Editorial: Settling Flint civil suits the smart choice for state
The state of Michigan is in a similar spot that Michigan State University was in when deciding how to handle lawsuits from the victims of serial molester Dr. Larry Nassar.
It faces sympathetic plaintiffs in the Flint water contamination lawsuits, and its negligence seems clear.
MSU decided to settle before the cases came to trial, and Michigan would be smart to follow the advice of Attorney General Dana Nessel and do the same.
The attorney general has spoken with Gov. Gretchen Whitmer and legislative leaders about reaching a settlement in the 79 civil cases, which claim bungling by the administration of former Gov. Rick Snyder contributed to the harm residents suffered from lead-tainted water.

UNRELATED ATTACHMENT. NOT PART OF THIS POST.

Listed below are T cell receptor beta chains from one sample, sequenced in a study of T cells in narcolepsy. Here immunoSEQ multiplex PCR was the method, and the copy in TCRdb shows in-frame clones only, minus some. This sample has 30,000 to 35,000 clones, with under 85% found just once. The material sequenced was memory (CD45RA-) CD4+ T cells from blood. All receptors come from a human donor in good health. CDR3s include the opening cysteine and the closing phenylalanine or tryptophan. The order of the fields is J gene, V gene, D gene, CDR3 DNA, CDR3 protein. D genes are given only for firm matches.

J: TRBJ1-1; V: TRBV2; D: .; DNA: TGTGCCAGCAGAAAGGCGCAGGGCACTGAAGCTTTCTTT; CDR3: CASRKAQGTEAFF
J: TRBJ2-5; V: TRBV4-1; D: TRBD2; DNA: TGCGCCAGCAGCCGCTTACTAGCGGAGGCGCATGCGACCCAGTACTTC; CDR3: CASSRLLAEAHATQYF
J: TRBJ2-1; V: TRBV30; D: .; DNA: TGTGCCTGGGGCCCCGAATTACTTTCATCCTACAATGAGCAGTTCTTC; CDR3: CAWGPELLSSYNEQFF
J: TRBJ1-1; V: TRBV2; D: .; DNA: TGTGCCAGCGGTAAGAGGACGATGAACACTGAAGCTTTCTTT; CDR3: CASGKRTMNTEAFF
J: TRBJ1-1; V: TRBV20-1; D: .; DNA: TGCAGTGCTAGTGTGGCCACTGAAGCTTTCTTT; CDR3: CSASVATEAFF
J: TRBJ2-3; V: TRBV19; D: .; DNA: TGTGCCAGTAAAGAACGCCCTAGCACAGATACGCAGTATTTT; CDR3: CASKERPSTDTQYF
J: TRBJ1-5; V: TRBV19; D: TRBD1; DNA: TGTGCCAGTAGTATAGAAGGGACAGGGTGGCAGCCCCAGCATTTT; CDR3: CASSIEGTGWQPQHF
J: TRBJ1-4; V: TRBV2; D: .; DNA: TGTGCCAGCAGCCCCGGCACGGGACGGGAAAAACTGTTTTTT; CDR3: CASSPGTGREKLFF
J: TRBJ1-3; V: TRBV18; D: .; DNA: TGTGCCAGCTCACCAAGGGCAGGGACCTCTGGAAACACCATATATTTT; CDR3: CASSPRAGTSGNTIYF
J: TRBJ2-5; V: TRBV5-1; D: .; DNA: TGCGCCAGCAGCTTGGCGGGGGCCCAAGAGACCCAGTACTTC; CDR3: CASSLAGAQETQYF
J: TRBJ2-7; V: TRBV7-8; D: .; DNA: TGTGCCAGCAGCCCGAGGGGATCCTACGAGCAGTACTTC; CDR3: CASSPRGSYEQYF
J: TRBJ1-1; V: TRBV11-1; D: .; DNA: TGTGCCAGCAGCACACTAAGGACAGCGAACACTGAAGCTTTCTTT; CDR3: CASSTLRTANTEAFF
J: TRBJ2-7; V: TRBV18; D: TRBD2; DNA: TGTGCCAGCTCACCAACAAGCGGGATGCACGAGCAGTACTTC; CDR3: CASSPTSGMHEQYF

Senate Majority Leader Mike Shirkey, R-Clarklake, says lawmakers are meeting to figure how to finance a settlement, which could easily top $100 million. MSU settled claims last year from 322 Nassar victims for $500 million.
It's far more prudent for the state to negotiate a settlement that it is prepared in advance to pay rather than trust its fate to jury trials, where damage awards could become astronomical.
As House Speaker Lee Chatfield, R-Levering, acknowledged, what happened in Flint represented "a breakdown of government" at all levels. And as a result, citizens were harmed. There's a price to be paid for such neglect.
Settling the civil lawsuits won't put the Flint crisis in the past. The criminal cases against former Snyder administration officials continues, and appears to be expanding. Work to replace the city's water lines is not yet complete.
But putting an end to the civil litigation would bring at least one chapter to a close. And it would also put a definitive figure on the liability of Michigan taxpayers must shoulder for making the victims whole.